The broad sweep of the catchall language in MCL 168.932(a) conceivably prohibits several forms of purely political speech, including statements made via campaign speeches, rallies, door-to-door campaigning, flyers, and buttons. These political materials are often designed to influence an elector’s vote, whether it be to affirmatively vote for a candidate or proposal, not to vote for a candidate or proposal, or not to vote at all, and so satisfy MCL 168.932(a)’s provision that a person be attempting “to influence an elector in giving his or her vote, or to deter the elector from, or interrupt the elector in giving his or her vote at any election held in this state.” Although the term “corrupt” in the catchall provision limits MCL 168.932(a)’s scope, it remains likely that political speech is encompassed by “any other depraved or immoral method or scheme” in influencing or deterring votes. For example, one may consider a person posting false information online about a candidate in an effort to influence electors not to cast their votes for the candidate an immoral scheme, thus fulfilling the catchall phrase of MCL 168.932(a). See United States v Alvarez, 567 US 709, 718 (2012) (providing that false statements are generally within constitutional protection). Although the state has an undeniable interest in protecting the electors’ franchise, see Mich Alliance for Retired Americans v Secretary of State, 334 Mich App 238, 257 (2020), and in “preserving the integrity of their election processes,” In re Request for Advisory Opinion, 479 Mich 1, 19 (2007), that right is not absolute. Laws enacted to preserve these interests must still be narrowly drawn to avoid chilling more speech than is necessary, and the catchall provision in MCL 168.932(a) is not. We conclude that the statute regulates substantially more political speech than its plainly legitimate sweep allows.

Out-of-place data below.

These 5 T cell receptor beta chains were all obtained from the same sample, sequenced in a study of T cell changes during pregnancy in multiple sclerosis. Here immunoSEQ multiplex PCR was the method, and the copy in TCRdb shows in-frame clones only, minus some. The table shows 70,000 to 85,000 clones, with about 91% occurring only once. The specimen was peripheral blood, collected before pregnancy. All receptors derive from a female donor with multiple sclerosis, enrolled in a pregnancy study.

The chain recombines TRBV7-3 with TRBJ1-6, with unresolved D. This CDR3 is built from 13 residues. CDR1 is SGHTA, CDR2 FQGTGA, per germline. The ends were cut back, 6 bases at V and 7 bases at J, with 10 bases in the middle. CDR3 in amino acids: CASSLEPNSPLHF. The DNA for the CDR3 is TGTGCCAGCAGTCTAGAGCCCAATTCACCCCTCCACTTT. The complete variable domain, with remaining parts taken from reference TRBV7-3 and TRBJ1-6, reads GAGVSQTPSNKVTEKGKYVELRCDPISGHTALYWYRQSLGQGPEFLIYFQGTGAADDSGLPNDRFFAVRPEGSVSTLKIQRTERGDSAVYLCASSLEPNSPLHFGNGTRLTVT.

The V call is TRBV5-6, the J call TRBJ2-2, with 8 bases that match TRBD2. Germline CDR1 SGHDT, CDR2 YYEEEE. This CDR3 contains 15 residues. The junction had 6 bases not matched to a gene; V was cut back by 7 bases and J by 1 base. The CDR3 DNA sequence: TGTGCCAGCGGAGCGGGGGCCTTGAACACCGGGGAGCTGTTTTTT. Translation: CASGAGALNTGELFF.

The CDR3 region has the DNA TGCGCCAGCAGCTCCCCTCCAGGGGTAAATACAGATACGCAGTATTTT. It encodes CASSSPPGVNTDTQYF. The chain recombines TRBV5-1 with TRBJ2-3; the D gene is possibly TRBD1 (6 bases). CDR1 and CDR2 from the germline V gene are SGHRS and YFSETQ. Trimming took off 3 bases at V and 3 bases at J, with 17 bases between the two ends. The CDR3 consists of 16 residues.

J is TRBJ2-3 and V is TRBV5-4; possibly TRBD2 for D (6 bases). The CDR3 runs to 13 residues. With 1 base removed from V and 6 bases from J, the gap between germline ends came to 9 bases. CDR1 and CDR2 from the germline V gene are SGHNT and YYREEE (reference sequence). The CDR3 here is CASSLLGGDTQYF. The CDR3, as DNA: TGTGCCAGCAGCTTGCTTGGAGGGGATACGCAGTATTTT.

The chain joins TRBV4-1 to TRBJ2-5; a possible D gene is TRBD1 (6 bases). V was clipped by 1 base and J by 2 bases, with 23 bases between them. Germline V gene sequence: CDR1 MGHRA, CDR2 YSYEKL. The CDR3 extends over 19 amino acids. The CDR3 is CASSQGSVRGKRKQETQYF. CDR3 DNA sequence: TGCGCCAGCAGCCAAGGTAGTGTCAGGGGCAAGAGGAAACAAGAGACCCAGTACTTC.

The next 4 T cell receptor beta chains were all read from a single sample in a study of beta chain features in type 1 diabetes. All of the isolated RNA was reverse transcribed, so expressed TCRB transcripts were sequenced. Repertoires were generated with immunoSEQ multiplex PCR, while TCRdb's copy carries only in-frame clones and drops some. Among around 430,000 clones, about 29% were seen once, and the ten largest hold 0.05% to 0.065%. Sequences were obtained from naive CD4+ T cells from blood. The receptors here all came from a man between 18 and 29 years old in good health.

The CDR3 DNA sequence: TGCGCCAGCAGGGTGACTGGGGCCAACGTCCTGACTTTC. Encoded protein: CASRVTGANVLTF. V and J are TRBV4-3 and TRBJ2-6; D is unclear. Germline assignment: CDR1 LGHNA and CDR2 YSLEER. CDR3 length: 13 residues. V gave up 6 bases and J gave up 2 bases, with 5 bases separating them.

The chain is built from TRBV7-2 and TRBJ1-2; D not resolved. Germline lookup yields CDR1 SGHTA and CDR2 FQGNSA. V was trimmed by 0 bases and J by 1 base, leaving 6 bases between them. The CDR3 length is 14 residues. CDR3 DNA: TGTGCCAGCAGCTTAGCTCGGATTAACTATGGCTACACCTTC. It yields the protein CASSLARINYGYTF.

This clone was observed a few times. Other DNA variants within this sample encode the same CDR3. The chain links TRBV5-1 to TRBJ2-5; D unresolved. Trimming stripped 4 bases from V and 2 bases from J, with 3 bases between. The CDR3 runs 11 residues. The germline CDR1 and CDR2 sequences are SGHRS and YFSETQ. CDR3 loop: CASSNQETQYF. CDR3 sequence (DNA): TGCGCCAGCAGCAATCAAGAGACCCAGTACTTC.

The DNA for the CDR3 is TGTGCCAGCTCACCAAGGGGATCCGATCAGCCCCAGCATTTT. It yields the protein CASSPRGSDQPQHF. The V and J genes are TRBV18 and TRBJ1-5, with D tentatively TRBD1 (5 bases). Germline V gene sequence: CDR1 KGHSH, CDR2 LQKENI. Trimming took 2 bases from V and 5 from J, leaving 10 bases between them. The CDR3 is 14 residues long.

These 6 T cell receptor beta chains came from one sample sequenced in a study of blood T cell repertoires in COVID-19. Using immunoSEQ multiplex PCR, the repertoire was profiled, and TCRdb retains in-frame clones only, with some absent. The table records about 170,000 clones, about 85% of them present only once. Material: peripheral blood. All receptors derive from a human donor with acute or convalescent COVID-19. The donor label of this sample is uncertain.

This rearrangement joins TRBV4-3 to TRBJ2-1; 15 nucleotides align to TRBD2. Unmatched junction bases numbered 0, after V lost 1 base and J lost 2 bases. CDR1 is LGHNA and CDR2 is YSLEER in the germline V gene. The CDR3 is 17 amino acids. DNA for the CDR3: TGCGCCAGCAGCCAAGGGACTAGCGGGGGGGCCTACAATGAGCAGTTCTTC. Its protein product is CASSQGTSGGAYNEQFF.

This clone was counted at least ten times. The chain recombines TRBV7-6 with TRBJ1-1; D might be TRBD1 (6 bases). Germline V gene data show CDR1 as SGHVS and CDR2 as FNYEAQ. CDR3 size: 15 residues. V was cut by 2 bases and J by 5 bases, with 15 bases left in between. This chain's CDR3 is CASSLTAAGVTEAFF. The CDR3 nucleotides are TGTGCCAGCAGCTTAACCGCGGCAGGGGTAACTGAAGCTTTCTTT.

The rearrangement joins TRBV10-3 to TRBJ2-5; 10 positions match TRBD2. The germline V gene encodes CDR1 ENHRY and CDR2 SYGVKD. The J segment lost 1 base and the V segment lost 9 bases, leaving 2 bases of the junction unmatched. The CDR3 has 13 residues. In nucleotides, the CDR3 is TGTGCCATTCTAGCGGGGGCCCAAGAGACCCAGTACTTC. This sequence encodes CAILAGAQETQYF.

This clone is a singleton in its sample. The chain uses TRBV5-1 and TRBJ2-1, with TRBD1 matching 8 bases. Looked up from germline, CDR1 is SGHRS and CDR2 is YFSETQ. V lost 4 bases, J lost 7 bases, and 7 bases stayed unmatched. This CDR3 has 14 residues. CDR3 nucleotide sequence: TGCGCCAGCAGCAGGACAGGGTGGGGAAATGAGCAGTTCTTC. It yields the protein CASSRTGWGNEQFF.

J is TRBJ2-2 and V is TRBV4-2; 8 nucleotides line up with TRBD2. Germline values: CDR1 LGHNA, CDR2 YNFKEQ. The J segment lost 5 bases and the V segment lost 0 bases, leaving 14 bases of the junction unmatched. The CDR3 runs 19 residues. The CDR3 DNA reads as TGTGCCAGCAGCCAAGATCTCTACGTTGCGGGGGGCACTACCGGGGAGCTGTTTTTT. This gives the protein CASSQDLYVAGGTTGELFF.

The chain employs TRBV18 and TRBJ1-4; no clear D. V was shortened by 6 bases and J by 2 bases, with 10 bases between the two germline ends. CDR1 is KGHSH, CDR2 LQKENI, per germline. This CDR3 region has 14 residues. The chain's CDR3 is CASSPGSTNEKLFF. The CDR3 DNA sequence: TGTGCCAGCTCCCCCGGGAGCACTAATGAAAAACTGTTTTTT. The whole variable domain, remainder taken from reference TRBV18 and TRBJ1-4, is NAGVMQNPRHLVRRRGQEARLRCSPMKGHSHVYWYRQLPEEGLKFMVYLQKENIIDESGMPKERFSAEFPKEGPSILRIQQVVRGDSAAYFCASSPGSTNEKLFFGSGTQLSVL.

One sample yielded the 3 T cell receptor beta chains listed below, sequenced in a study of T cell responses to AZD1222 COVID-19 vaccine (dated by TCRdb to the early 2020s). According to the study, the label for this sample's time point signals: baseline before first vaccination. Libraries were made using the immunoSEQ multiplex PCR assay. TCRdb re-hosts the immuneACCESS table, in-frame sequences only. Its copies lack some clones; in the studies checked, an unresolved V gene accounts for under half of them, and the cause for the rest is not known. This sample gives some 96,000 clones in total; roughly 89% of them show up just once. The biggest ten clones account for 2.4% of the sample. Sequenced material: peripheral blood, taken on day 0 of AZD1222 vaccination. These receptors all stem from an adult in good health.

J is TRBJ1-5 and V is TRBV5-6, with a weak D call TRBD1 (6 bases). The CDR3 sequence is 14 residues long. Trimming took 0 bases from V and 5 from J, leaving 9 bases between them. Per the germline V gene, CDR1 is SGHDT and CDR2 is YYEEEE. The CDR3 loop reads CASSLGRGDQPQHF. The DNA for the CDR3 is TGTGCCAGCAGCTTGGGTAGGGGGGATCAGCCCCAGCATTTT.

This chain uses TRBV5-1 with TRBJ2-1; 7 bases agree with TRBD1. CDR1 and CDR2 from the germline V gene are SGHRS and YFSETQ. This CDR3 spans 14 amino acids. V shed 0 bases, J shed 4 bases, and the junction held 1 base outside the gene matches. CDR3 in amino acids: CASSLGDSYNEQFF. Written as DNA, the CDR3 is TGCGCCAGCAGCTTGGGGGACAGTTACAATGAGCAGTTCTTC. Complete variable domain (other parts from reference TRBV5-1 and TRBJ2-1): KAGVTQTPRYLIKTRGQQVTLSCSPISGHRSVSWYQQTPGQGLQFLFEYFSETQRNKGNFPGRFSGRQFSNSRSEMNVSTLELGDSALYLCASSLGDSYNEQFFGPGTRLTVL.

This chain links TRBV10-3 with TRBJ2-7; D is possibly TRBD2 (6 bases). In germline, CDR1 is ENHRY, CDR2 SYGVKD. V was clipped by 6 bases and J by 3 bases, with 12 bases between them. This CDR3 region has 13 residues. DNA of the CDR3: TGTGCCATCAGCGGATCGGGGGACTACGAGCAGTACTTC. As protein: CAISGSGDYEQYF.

Having so concluded, this Court must address next the appropriate remedy. . . .